Psychodynamic Approaches to Counselling

Psychodynamic Approaches to Counselling


In this essay I will explain the main principles that underpin psychodynamic theory, I will then analyse the theoretical developments in psychodynamic theory, as well as the implications of psychodynamic theory for counselling practice.   Finally, I will assess the strengths and weaknesses of psychodynamic theory as it pertains to counselling practise.

Unit 1, Outcome 1, 1.1: Explain the main principles that underpin psychodynamic theory in relation to counselling.

The main principle at the heart of psychodynamic theory in relation to counselling can be summarised in that our past experiences informs and sometimes governs our present behaviour. Psychodynamic counselling theory pays particular attention to a person’s past and early life experience, for it is believed that this aspect of a person’s past has a profound effect on the development of their adult personality.   Furthermore, psychodynamic theory suggests that a person actually replays past relationships (often first developed in childhood) throughout their lives with the different people they encounter.   This phenomenon is called transference.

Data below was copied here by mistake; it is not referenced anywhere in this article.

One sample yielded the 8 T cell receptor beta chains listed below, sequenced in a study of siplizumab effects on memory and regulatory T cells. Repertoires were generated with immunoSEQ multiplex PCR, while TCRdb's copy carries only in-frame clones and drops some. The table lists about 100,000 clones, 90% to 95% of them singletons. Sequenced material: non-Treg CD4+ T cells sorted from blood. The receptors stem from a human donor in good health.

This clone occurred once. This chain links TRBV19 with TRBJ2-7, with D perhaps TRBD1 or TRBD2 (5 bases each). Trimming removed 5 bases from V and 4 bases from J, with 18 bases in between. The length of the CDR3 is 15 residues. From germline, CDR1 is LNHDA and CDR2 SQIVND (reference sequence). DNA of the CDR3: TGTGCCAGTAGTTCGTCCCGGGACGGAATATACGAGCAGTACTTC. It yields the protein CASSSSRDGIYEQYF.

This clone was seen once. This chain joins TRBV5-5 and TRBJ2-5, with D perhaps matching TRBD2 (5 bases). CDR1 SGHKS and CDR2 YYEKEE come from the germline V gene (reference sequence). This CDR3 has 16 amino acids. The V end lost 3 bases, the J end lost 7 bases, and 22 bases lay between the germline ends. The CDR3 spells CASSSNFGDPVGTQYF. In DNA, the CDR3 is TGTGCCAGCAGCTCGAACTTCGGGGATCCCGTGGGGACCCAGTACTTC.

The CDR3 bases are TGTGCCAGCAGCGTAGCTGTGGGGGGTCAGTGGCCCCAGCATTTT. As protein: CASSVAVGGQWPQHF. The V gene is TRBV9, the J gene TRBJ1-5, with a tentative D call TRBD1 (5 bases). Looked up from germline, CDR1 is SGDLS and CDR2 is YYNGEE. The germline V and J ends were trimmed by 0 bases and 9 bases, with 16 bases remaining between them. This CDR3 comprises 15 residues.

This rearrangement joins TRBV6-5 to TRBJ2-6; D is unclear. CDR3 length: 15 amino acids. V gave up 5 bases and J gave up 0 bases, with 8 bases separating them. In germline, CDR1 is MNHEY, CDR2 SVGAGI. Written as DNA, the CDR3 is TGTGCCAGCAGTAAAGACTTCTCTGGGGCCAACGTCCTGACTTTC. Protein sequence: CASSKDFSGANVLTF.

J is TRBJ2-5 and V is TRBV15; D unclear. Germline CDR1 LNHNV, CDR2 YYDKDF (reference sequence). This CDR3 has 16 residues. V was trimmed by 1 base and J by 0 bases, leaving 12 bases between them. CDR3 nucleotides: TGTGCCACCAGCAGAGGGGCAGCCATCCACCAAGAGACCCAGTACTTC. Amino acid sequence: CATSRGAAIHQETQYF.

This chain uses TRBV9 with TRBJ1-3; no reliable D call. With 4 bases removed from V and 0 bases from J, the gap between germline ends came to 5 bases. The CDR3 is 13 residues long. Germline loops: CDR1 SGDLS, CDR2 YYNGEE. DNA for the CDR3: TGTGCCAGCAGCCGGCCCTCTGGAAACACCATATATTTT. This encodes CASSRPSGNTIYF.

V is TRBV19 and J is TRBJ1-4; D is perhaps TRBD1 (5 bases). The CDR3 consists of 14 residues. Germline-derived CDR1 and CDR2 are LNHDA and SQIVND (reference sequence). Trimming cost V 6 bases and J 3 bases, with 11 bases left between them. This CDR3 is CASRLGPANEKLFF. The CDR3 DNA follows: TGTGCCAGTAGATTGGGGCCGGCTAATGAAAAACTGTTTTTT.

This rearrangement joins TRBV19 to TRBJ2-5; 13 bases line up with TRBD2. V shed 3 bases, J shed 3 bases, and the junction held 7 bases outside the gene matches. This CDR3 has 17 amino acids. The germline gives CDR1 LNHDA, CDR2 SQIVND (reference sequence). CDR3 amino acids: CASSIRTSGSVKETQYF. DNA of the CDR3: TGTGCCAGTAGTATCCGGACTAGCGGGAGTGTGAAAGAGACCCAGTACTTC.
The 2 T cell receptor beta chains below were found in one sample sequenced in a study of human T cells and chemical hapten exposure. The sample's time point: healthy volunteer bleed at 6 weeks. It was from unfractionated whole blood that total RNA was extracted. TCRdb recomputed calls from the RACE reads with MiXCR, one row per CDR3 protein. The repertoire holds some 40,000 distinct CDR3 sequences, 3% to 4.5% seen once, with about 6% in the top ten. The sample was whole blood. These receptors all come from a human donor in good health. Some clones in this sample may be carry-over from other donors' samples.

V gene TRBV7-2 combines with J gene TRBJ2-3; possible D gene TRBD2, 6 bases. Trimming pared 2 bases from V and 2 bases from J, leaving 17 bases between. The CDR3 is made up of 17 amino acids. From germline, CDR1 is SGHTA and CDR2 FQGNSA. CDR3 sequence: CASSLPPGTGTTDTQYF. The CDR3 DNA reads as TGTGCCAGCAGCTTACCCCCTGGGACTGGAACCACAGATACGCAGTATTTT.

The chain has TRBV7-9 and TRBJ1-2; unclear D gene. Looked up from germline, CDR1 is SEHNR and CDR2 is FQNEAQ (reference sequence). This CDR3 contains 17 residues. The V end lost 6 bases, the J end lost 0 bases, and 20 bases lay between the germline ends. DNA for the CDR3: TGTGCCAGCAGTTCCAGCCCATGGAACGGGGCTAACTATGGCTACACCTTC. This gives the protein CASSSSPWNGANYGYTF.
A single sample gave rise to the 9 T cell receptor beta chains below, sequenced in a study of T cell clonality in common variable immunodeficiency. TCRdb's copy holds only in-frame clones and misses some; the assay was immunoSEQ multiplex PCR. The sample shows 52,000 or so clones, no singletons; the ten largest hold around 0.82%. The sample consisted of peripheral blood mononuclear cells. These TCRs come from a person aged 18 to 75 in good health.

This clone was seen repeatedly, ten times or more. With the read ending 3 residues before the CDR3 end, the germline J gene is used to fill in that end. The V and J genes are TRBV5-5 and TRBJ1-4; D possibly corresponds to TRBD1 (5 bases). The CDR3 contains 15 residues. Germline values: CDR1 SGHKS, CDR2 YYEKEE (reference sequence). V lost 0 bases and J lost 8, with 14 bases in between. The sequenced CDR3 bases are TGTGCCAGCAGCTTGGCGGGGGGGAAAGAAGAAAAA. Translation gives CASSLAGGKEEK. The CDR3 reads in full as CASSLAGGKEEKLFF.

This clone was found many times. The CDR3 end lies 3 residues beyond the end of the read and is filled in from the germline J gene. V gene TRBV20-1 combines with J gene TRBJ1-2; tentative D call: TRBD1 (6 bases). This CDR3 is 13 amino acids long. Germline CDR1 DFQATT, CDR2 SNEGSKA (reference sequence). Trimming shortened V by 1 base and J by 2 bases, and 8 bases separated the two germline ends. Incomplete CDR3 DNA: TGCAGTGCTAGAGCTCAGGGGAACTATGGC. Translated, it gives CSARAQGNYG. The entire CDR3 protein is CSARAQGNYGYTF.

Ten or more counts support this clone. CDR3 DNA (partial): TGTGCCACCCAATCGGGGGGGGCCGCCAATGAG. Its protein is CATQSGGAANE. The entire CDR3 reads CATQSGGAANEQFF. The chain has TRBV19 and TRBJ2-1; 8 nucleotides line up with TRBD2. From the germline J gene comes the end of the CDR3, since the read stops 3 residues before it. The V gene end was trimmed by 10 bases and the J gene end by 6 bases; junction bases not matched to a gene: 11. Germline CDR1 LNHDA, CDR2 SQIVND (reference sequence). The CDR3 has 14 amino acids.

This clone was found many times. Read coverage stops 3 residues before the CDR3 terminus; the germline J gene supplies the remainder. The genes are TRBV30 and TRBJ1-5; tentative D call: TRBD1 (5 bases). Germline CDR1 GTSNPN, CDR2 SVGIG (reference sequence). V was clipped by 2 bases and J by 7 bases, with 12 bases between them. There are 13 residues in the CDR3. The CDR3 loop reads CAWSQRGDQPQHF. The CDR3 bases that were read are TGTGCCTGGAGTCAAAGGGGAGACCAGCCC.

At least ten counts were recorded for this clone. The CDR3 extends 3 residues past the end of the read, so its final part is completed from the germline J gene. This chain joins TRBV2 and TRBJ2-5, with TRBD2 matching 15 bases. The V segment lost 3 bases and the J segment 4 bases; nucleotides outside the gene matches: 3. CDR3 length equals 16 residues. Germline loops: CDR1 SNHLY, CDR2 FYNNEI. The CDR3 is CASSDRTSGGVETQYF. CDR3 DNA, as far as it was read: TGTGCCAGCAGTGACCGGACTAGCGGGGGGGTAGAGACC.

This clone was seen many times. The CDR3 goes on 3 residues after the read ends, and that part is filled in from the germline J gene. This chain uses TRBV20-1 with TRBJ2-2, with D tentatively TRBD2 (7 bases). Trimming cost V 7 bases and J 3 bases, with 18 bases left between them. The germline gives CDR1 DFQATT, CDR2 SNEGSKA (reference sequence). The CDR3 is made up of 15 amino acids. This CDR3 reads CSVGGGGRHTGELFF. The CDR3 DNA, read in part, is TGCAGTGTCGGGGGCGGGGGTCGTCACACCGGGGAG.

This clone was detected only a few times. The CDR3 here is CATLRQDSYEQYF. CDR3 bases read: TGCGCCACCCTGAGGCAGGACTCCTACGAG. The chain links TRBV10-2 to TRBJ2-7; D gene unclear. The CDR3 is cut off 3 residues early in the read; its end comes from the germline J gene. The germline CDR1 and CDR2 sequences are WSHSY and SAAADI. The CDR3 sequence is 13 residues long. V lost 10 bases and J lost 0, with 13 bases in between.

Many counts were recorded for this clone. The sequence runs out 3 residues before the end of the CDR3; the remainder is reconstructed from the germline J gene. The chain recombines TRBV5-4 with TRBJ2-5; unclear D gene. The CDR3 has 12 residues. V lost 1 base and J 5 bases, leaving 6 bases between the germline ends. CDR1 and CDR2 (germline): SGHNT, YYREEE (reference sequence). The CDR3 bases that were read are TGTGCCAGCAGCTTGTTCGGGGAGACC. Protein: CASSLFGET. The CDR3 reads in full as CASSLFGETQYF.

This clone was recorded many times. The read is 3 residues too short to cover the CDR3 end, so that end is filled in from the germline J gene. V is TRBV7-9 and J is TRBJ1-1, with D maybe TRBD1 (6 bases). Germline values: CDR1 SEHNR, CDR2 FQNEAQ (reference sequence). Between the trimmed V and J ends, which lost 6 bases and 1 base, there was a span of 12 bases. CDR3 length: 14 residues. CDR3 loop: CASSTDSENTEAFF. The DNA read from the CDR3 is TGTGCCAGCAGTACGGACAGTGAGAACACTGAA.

Transference is an unconscious mechanism, in being so, most people engage in it unintentionally.   Psychodynamic theorists believe that it is present in every human relationship, but it is in the counselling room that it can be identified and worked with.   For a client, a counsellor becomes a figure with whom they act out their own transference relationships.   In doing so, they can be made aware of it, work with it, and hopefully begin to repair and/or overcome any difficulties that their transference patterns have created in their lives.
  The work done on transference within the counselling room necessarily implies that the client’s transference emerges in relation to the counsellor they are working with, but there appears also another transference...